Young recruits raise questions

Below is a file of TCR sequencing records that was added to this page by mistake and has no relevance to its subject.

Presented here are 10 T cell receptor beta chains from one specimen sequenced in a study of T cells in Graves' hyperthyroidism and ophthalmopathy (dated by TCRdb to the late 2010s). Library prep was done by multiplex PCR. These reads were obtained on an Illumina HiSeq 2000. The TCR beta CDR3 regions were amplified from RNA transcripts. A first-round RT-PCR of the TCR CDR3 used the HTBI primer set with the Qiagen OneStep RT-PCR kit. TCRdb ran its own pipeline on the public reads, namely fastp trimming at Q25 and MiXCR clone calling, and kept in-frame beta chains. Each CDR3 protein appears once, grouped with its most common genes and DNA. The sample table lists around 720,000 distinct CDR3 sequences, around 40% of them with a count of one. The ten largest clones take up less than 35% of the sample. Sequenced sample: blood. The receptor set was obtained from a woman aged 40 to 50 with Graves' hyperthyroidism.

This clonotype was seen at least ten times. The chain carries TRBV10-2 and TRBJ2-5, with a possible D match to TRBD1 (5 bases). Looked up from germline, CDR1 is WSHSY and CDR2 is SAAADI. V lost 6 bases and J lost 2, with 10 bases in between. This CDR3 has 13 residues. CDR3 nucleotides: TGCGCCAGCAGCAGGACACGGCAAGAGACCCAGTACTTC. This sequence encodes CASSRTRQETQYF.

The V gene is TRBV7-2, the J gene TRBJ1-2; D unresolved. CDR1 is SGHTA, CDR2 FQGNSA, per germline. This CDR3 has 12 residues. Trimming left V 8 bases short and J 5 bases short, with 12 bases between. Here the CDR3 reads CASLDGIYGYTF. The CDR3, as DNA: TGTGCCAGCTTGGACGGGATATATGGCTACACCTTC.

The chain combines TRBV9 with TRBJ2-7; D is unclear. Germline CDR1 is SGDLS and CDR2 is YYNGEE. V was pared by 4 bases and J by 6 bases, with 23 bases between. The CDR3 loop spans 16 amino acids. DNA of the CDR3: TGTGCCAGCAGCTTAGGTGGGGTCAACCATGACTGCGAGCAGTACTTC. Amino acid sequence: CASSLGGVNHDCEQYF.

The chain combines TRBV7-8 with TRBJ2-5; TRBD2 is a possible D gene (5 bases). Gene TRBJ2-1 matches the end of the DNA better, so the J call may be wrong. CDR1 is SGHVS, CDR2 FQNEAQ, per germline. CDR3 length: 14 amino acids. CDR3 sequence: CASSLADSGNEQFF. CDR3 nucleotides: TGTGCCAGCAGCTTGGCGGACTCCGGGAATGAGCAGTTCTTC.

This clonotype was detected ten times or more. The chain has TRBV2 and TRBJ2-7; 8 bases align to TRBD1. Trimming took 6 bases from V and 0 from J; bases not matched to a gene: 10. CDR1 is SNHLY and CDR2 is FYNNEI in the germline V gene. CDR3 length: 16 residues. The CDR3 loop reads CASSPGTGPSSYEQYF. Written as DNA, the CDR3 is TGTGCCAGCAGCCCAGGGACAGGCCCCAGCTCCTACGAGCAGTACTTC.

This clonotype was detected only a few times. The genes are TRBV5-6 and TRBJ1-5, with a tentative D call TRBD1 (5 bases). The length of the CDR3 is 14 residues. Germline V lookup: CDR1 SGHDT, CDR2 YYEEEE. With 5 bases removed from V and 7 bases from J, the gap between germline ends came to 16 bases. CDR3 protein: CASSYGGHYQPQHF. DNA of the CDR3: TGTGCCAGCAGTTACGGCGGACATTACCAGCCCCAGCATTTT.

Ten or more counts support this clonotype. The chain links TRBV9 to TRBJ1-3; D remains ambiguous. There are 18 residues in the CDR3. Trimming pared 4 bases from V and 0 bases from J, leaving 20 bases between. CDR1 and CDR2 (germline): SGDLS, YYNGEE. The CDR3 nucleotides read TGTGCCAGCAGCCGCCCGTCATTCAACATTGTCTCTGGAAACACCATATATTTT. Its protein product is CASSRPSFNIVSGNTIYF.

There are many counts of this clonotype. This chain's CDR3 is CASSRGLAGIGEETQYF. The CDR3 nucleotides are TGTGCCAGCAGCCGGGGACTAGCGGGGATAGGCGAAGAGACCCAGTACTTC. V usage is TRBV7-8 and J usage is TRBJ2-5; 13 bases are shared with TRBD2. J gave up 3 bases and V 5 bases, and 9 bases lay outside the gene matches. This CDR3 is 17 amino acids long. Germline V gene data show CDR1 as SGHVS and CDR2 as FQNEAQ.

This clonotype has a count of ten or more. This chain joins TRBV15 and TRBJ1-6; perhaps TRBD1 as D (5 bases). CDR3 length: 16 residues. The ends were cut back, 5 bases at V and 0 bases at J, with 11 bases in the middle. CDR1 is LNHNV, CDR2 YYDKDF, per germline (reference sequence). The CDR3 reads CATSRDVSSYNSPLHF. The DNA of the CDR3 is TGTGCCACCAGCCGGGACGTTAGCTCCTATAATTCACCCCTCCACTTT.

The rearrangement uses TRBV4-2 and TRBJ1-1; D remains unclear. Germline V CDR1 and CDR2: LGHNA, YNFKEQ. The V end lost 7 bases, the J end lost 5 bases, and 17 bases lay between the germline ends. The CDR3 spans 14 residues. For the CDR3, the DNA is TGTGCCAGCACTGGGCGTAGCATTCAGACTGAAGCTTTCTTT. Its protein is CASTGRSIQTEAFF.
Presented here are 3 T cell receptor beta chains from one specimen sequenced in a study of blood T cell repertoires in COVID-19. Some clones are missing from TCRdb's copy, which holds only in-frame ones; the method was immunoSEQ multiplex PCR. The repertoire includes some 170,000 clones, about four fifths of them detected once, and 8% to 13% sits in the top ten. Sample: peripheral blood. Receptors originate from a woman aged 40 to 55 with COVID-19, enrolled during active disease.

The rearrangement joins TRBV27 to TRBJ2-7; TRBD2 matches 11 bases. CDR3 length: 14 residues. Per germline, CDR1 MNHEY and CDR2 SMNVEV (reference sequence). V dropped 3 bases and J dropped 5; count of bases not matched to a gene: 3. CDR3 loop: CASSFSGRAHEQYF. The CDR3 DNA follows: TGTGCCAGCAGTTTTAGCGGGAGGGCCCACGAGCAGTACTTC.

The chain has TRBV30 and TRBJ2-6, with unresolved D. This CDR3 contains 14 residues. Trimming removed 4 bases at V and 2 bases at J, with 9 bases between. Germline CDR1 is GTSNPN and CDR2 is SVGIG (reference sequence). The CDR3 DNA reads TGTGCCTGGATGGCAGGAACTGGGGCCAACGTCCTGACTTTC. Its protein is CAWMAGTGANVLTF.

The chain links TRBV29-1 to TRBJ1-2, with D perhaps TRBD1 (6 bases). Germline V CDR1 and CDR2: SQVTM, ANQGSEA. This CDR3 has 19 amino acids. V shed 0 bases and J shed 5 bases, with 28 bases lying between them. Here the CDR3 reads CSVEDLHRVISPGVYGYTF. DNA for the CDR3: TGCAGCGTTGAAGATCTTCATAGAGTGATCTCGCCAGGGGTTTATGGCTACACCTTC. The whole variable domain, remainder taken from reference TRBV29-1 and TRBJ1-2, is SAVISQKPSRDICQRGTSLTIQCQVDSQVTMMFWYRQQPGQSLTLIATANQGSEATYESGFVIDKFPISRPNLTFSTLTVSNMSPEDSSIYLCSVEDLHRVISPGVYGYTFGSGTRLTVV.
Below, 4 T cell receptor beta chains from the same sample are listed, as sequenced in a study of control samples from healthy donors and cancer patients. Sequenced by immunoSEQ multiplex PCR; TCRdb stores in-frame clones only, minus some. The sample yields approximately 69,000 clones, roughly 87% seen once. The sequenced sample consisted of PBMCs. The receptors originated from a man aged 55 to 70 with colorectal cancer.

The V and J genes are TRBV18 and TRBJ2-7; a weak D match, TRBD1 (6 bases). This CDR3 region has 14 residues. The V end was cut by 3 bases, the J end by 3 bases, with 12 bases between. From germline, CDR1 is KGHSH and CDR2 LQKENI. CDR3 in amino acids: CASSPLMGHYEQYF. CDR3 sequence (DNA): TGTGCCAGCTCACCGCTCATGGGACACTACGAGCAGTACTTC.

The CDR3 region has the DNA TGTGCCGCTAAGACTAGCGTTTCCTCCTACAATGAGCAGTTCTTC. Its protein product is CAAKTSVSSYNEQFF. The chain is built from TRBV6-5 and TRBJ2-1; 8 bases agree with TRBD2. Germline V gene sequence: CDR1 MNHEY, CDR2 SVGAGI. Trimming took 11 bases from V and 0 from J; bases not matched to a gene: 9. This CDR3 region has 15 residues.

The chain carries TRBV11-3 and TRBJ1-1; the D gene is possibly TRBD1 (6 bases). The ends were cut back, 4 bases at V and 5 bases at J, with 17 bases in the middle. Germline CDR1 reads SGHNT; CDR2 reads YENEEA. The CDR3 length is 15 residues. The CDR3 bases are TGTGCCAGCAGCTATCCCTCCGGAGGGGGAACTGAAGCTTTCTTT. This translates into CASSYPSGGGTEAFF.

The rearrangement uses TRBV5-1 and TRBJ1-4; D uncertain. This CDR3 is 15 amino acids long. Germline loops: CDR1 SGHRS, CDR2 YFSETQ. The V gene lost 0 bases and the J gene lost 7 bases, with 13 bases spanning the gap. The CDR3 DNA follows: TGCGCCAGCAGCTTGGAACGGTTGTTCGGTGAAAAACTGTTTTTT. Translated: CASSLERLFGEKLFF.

first_imgFor most of you, the thought of going to college wasn’t even a blip on the radar when you were 14 years old.But for Jordan Schmaltz, he knows exactly where he’s going at 14 — before spending a minute inside the halls of his Verona Area High School.Schmaltz made a verbal commitment last month to the University of Wisconsin to play hockey for head coach Mike Eaves. The self-described offensive defenseman was sold on being a Badger much earlier than most hockey recruits.Let’s reiterate just how absurd this sounds: He committed to play collegiately before playing on the high school level. And by the time he joins UW — presumably in 2012 if he comes to campus immediately after graduating high school — none of the current Badgers will even be on the team anymore.When I first heard this, my initial impression was confusion. To me, it makes no sense for either party involved to make this sort of agreement. Per NCAA regulations, college coaches can’t initiate contact with recruits until the summer before their junior year in high school. But there’s nothing preventing the athletes from contacting the schools first.Still, why would Schmaltz agree so far in advance? Anything could happen in the four years between now and when he’s expected to play. He may have a change of heart as to where he wants to go, or who knows, he may decide he doesn’t want pursue his hockey dreams anymore. (Unlikely for a kid with his talent, I know, but you can never rule anything out with kids these days.)I’m also trying to figure out why Eaves and his staff would offer a scholarship to someone who has yet to face high school competition. Yes, I understand they want to get him to commit before other programs can get their hands on him. But still, it makes much more sense to let the kid develop — both physically and mentally — for a few years before locking on to him. At 6-foot-1-inch and just 160 pounds, he could stand to bulk up a bit before entering the collegiate ranks. And at this stage you can’t really project just how big he will be.This just shows how non-binding a verbal commitment really is. Making a verbal commitment to play for a certain school is like telling a girl you’ll go to the dance with her. In theory, it sounds like you’ve got a date. But it doesn’t mean anything until you’re actually together on the dance floor.Seeing a commitment walk away after verbally committing is something Wisconsin has actually become familiar with as of late, as two recruits this offseason decided to go elsewhere after saying they would play at UW.Defenseman Patrick Wiercioch, a second-round pick in the 2008 NHL draft, committed to the Badgers in January. It was expected he would possibly join the team this year, but with a deep pool of defensemen in the recruiting class, he chose to wait.Then opportunity came knocking in Denver.The Pioneers, who are thin on the defensive front, will give Wiercioch an opportunity to play this season. For him, the choice was easy, and he jumped the UW ship.Earlier this month, the Badgers lost another recruit who had given them his word when Travis Erstad, a fourth-round draft pick, made a surprise choice by opting instead to play for Division III UW-Stevens Point. Apparently, he made the decision because he wanted to be closer to home — he played forward at Stevens Point Area High School.Pointers head coach Wil Nichol even sat down with Erstad to make sure he was sure about his decision; it was almost as if Nichol couldn’t believe Erstad was choosing to play for him instead of a Division I program.With these recent de-commitments happening to Eaves’ program, I wouldn’t say it’s out of the question that it could happen with Schmaltz too. Those two didn’t commit as far in advance as Schmaltz, but their plans still changed.This scenario also raises the question of where to draw the line. Just how early will colleges start looking at potential recruits? Are coaches going to start attending local mite games, trying to pick out the best player out of a group of 6-year-old kids who can hardly skate yet?Sadly, that doesn’t seem too far-fetched.Tyler is a senior majoring in journalism. If you were recruited by D-I colleges during middle school, let him know about it at [email protected]last_img